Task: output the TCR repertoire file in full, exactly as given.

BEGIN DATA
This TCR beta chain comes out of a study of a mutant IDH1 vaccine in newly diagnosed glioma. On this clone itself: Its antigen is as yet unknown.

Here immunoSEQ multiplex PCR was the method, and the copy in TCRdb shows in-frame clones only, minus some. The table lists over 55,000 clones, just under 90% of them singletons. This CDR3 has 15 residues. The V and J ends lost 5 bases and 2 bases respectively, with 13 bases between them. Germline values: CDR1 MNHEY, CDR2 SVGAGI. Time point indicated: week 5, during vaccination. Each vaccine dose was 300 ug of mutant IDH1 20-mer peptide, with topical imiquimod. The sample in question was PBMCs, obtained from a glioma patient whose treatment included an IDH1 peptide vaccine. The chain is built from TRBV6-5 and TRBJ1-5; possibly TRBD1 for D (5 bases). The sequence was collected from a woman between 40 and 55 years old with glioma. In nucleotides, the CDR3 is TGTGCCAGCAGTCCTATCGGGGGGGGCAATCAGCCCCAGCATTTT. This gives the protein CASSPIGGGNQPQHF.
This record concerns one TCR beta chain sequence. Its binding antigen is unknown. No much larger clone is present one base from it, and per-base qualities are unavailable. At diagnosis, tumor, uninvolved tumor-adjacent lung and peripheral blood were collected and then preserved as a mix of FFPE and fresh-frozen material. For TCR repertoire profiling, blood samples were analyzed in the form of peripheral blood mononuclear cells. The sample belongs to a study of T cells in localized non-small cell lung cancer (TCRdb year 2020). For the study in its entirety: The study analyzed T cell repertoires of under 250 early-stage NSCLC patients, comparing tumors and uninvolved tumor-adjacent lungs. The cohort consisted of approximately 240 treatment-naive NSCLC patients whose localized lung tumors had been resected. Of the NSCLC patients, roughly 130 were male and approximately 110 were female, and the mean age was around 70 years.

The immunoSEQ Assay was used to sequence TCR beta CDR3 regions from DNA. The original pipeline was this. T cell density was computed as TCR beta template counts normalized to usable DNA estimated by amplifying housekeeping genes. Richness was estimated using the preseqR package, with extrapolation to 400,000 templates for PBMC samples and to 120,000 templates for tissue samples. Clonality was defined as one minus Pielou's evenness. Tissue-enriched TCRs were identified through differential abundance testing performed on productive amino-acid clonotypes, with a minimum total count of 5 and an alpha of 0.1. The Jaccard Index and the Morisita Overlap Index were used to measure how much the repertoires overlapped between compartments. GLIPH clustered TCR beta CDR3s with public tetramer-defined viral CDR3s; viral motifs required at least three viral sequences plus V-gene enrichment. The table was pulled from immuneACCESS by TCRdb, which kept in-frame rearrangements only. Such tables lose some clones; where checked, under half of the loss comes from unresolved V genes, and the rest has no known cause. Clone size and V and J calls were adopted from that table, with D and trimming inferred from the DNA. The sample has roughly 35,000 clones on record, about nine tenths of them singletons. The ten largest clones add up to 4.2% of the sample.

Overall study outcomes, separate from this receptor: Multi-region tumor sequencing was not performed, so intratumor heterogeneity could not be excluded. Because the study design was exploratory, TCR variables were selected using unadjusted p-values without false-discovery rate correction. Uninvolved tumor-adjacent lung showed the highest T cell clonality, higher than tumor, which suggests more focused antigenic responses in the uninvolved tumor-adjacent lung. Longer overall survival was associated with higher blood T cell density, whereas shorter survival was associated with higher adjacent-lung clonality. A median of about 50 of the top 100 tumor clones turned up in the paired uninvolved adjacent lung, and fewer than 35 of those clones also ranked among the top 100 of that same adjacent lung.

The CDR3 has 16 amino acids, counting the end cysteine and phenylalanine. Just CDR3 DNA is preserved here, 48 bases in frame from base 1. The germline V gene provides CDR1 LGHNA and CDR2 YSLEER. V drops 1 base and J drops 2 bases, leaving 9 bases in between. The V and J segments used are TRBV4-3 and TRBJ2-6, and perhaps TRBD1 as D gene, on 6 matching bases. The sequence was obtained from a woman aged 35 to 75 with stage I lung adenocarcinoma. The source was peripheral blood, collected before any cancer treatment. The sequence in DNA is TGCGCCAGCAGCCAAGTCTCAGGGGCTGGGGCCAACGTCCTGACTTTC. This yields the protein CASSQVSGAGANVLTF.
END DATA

This TCR beta chain comes out of a study of a mutant IDH1 vaccine in newly diagnosed glioma. On this clone itself: Its antigen is as yet unknown.

Here immunoSEQ multiplex PCR was the method, and the copy in TCRdb shows in-frame clones only, minus some. The table lists over 55,000 clones, just under 90% of them singletons. This CDR3 has 15 residues. The V and J ends lost 5 bases and 2 bases respectively, with 13 bases between them. Germline values: CDR1 MNHEY, CDR2 SVGAGI. Time point indicated: week 5, during vaccination. Each vaccine dose was 300 ug of mutant IDH1 20-mer peptide, with topical imiquimod. The sample in question was PBMCs, obtained from a glioma patient whose treatment included an IDH1 peptide vaccine. The chain is built from TRBV6-5 and TRBJ1-5; possibly TRBD1 for D (5 bases). The sequence was collected from a woman between 40 and 55 years old with glioma. In nucleotides, the CDR3 is TGTGCCAGCAGTCCTATCGGGGGGGGCAATCAGCCCCAGCATTTT. This gives the protein CASSPIGGGNQPQHF.
This record concerns one TCR beta chain sequence. Its binding antigen is unknown. No much larger clone is present one base from it, and per-base qualities are unavailable. At diagnosis, tumor, uninvolved tumor-adjacent lung and peripheral blood were collected and then preserved as a mix of FFPE and fresh-frozen material. For TCR repertoire profiling, blood samples were analyzed in the form of peripheral blood mononuclear cells. The sample belongs to a study of T cells in localized non-small cell lung cancer (TCRdb year 2020). For the study in its entirety: The study analyzed T cell repertoires of under 250 early-stage NSCLC patients, comparing tumors and uninvolved tumor-adjacent lungs. The cohort consisted of approximately 240 treatment-naive NSCLC patients whose localized lung tumors had been resected. Of the NSCLC patients, roughly 130 were male and approximately 110 were female, and the mean age was around 70 years.

The immunoSEQ Assay was used to sequence TCR beta CDR3 regions from DNA. The original pipeline was this. T cell density was computed as TCR beta template counts normalized to usable DNA estimated by amplifying housekeeping genes. Richness was estimated using the preseqR package, with extrapolation to 400,000 templates for PBMC samples and to 120,000 templates for tissue samples. Clonality was defined as one minus Pielou's evenness. Tissue-enriched TCRs were identified through differential abundance testing performed on productive amino-acid clonotypes, with a minimum total count of 5 and an alpha of 0.1. The Jaccard Index and the Morisita Overlap Index were used to measure how much the repertoires overlapped between compartments. GLIPH clustered TCR beta CDR3s with public tetramer-defined viral CDR3s; viral motifs required at least three viral sequences plus V-gene enrichment. The table was pulled from immuneACCESS by TCRdb, which kept in-frame rearrangements only. Such tables lose some clones; where checked, under half of the loss comes from unresolved V genes, and the rest has no known cause. Clone size and V and J calls were adopted from that table, with D and trimming inferred from the DNA. The sample has roughly 35,000 clones on record, about nine tenths of them singletons. The ten largest clones add up to 4.2% of the sample.

Overall study outcomes, separate from this receptor: Multi-region tumor sequencing was not performed, so intratumor heterogeneity could not be excluded. Because the study design was exploratory, TCR variables were selected using unadjusted p-values without false-discovery rate correction. Uninvolved tumor-adjacent lung showed the highest T cell clonality, higher than tumor, which suggests more focused antigenic responses in the uninvolved tumor-adjacent lung. Longer overall survival was associated with higher blood T cell density, whereas shorter survival was associated with higher adjacent-lung clonality. A median of about 50 of the top 100 tumor clones turned up in the paired uninvolved adjacent lung, and fewer than 35 of those clones also ranked among the top 100 of that same adjacent lung.

The CDR3 has 16 amino acids, counting the end cysteine and phenylalanine. Just CDR3 DNA is preserved here, 48 bases in frame from base 1. The germline V gene provides CDR1 LGHNA and CDR2 YSLEER. V drops 1 base and J drops 2 bases, leaving 9 bases in between. The V and J segments used are TRBV4-3 and TRBJ2-6, and perhaps TRBD1 as D gene, on 6 matching bases. The sequence was obtained from a woman aged 35 to 75 with stage I lung adenocarcinoma. The source was peripheral blood, collected before any cancer treatment. The sequence in DNA is TGCGCCAGCAGCCAAGTCTCAGGGGCTGGGGCCAACGTCCTGACTTTC. This yields the protein CASSQVSGAGANVLTF.